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Screenshot Core Java 2: Volume I - Fundamentals

Table of Contents
 2.  The Java Programming Environment


Graphical apps

The Welcome program was not terribly exciting. Next, let us run a graphical app. This program is a very simple GIF file viewer. It simply loads and displays a GIF file. Again, let us first compile and run it from the command line.

  1. Open a shell window.

  2. Change to the directory CoreJavaBook/v1ch2/ImageViewer.

  3. Enter:

    javac ImageViewer.java java ImageViewer
    


A new program window pops up with our ImageViewer app. (See Screenshot-11.)

Screenshot-11. Running the ImageViewer app

Java graphics 02fig11.gif


Now select File -> Open and look for a GIF file to open. (We supplied a couple of sample files in the same directory.) To close the program, click on the Close box in the title bar or pull down the system menu and close the program. (To compile and run this program inside a text editor or an integrated development environment, do the same as before. For example, for Emacs, choose JDE -> Compile, then choose JDE -> Run App.) We hope that you find this program interesting and useful. Have a quick look at the source code. The program is substantially longer than the first program, but it is not terribly complex if you consider how much code it would take in C or C++ to write a similar app. In Visual Basic, of course, it is easy to write or, rather, drag and drop, such a program—you need only add a couple of lines of code to make it functional. The Java SDK does not have a visual interface builder, so you need to write code for everything, as shown in Example 2-2. You will learn how to write graphical programs like this in s 7-9.

Java graphics caution_icon.gif

If you run this program with a version of the Java SDK prior to 1.4, then you will get a compile-time error at the line

frame.setDefaultCloseOperation(JFrame.EXIT_ON_CLOSE);


In that case, comment out the line and recompile. Then the program won't exit when you close the frame. Instead, choose the File -> Exit menu option. See for more information on this issue.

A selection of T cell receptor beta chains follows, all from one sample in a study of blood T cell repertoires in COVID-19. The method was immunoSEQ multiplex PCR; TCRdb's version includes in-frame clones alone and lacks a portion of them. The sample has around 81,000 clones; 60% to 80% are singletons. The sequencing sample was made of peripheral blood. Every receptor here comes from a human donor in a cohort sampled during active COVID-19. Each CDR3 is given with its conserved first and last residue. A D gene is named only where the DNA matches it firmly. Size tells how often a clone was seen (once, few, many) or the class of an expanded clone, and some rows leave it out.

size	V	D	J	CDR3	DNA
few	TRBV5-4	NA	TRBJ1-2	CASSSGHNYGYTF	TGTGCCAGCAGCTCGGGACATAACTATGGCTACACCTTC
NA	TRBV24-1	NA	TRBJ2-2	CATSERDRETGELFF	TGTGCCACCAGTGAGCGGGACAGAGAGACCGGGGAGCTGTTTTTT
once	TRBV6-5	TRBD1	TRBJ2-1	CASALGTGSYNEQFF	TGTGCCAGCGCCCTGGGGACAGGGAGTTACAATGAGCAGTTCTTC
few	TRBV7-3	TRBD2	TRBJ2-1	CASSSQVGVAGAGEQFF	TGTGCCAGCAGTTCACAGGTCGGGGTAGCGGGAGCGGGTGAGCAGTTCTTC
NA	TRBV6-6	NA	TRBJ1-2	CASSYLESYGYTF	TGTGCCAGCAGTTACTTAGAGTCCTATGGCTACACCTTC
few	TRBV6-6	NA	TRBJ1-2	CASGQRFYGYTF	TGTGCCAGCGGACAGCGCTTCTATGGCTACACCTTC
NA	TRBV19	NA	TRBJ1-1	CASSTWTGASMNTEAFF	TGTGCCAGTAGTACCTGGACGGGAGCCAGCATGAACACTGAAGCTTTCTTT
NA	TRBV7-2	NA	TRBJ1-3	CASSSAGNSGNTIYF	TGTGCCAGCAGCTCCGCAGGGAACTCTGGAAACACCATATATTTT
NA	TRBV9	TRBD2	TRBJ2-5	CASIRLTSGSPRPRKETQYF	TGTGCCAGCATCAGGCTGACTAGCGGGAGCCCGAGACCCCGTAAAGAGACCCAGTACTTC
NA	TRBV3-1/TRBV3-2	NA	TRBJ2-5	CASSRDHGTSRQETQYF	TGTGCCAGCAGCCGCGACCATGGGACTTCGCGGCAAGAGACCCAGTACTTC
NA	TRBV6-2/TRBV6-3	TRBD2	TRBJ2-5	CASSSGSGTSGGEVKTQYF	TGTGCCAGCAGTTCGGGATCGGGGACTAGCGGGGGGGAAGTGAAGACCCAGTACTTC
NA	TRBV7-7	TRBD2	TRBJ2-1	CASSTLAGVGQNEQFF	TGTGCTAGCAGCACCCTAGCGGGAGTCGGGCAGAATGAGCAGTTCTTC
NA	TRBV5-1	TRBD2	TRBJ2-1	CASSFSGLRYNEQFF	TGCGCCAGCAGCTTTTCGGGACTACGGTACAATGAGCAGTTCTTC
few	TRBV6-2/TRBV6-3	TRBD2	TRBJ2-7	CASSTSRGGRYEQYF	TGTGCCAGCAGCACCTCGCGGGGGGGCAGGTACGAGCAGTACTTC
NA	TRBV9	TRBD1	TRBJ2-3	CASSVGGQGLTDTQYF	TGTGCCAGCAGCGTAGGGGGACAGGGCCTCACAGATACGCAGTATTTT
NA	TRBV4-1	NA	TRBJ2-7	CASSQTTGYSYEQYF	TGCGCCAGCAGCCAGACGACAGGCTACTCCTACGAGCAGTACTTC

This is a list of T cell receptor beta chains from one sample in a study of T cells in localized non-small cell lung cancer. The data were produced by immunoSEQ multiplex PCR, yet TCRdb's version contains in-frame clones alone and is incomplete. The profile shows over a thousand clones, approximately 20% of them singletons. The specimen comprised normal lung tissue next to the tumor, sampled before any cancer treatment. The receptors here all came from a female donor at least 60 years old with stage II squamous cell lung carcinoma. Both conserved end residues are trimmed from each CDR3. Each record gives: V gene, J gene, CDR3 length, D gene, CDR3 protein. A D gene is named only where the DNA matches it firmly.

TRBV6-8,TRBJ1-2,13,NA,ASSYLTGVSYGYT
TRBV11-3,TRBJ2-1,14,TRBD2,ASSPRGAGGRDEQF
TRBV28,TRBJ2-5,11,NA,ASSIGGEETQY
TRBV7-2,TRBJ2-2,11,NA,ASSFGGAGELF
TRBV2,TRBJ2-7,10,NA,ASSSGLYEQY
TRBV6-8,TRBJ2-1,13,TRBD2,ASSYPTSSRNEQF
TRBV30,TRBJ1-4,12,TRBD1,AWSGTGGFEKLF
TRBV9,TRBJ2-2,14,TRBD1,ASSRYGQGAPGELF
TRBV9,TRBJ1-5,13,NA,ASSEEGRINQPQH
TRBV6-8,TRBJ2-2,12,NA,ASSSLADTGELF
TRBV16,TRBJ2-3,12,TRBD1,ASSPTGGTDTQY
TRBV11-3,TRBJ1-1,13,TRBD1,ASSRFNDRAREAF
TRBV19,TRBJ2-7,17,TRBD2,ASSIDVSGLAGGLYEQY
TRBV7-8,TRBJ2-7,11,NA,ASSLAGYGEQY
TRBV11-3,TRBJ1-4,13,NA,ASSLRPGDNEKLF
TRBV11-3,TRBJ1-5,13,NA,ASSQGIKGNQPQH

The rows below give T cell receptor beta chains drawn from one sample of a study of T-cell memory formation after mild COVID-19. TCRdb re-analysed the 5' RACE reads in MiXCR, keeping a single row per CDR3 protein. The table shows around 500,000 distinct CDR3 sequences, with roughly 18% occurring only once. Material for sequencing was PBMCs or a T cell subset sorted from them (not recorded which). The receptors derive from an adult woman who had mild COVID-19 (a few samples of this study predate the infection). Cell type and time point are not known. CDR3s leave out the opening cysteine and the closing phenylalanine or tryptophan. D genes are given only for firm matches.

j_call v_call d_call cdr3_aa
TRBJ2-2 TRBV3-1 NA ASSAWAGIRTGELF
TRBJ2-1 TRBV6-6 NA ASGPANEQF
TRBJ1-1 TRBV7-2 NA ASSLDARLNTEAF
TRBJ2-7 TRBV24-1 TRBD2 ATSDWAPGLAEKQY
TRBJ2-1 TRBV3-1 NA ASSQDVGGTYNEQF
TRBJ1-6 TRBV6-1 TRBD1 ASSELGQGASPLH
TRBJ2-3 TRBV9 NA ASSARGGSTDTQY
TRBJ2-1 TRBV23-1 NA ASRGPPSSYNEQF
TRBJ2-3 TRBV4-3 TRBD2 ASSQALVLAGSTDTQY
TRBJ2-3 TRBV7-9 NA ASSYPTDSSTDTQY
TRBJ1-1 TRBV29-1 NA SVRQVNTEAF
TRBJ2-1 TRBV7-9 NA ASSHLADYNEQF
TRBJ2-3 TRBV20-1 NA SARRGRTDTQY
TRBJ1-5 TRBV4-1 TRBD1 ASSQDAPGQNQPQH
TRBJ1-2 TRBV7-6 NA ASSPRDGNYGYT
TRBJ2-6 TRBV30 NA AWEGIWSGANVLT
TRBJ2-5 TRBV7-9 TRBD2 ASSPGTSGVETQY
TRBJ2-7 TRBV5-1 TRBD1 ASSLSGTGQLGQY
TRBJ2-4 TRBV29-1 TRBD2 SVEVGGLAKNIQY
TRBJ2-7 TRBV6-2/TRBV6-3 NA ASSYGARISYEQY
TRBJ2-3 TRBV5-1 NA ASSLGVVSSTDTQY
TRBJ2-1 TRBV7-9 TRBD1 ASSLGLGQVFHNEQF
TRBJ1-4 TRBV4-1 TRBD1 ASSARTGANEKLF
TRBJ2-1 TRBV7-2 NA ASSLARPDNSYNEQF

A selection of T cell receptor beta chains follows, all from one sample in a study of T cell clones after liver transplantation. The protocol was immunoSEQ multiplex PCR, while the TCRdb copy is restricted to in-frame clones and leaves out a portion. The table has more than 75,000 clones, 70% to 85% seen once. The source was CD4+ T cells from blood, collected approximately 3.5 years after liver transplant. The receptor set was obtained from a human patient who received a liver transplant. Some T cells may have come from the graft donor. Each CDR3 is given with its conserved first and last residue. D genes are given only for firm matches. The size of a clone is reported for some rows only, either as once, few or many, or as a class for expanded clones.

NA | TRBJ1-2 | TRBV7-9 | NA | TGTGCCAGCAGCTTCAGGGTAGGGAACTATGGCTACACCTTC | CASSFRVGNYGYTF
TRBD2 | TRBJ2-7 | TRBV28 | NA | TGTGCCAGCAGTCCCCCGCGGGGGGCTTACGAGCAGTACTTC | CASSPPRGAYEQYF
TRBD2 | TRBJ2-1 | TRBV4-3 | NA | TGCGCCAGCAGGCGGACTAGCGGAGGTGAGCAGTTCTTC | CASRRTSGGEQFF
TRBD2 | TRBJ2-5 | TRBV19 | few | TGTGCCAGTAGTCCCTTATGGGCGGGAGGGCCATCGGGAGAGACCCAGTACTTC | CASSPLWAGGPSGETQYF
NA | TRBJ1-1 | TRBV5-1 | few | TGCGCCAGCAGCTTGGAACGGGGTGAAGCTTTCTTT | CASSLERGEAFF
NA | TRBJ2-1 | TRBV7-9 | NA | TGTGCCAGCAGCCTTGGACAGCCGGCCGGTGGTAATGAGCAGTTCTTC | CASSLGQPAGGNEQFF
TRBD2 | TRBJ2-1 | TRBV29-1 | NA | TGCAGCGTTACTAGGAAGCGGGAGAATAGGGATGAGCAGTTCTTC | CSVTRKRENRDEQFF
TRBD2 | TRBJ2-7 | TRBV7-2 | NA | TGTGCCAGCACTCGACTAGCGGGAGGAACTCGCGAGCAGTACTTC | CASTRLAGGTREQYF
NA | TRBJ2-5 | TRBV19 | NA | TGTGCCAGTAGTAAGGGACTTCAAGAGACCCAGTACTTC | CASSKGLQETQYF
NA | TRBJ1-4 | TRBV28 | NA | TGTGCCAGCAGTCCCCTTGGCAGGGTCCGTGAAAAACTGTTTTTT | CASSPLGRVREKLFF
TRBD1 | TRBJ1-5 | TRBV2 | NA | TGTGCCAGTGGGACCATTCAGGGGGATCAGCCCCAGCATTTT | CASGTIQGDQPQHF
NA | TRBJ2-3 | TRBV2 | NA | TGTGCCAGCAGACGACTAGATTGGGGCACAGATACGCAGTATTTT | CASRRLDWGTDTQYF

Example 2-2 ImageViewer.java
 1. import java.awt.*;
 2. import java.awt.event.*;
 3. import java.io.*;
 4. import javax.swing.*;
 5.
 6. /**
 7. A program for viewing images.
 8. */
 9. public class ImageViewer
10. {
11. public static void main(String[] args)
12. {
13. JFrame frame = new ImageViewerFrame();
14. frame.setDefaultCloseOperation(JFrame.EXIT_ON_CLOSE);
15. frame.show();
16. }
17. }
18.
19. /**
20. A frame with a label to show an image.
21. */
22. class ImageViewerFrame extends JFrame
23. {
24. public ImageViewerFrame()
25. {
26. setTitle("ImageViewer");
27. setSize(DEFAULT_WIDTH, DEFAULT_HEIGHT);
28.
29. // use a label to display the images
30. label = new JLabel();
31. Container contentPane = getContentPane();
32. contentPane.add(label);
33.
34. // set up the file chooser
35. chooser = new JFileChooser();
36. chooser.setCurrentDirectory(new File("."));
37.
38. // set up the menu bar
39. JMenuBar menuBar = new JMenuBar();
40. setJMenuBar(menuBar);
41.
42. JMenu menu = new JMenu("File");
43. menuBar.add(menu);
44.
45. JMenuItem openItem = new JMenuItem("Open");
46. menu.add(openItem);
47. openItem.addActionListener(new
48. ActionListener()
49. {
50. public void actionPerformed(ActionEvent evt)
51. {
52. // show file chooser dialog
53. int r = chooser.showOpenDialog(null);
54.
55. // if file selected, set it as icon of the label
56. if(r == JFileChooser.APPROVE_OPTION)
57. {
58. String name
59. = chooser.getSelectedFile().getPath();
60. label.setIcon(new ImageIcon(name));
61. }
62. }
63. });
64.
65. JMenuItem exitItem = new JMenuItem("Exit");
66. menu.add(exitItem);
67. exitItem.addActionListener(new
68. ActionListener()
69. {
70. public void actionPerformed(ActionEvent event)
71. {
72. System.exit(0);
73. }
74. });
75. }
76. 77. private JLabel label;
78. private JFileChooser chooser;
79. private static final int DEFAULT_WIDTH = 300;
80. private static final int DEFAULT_HEIGHT = 400;
81. }

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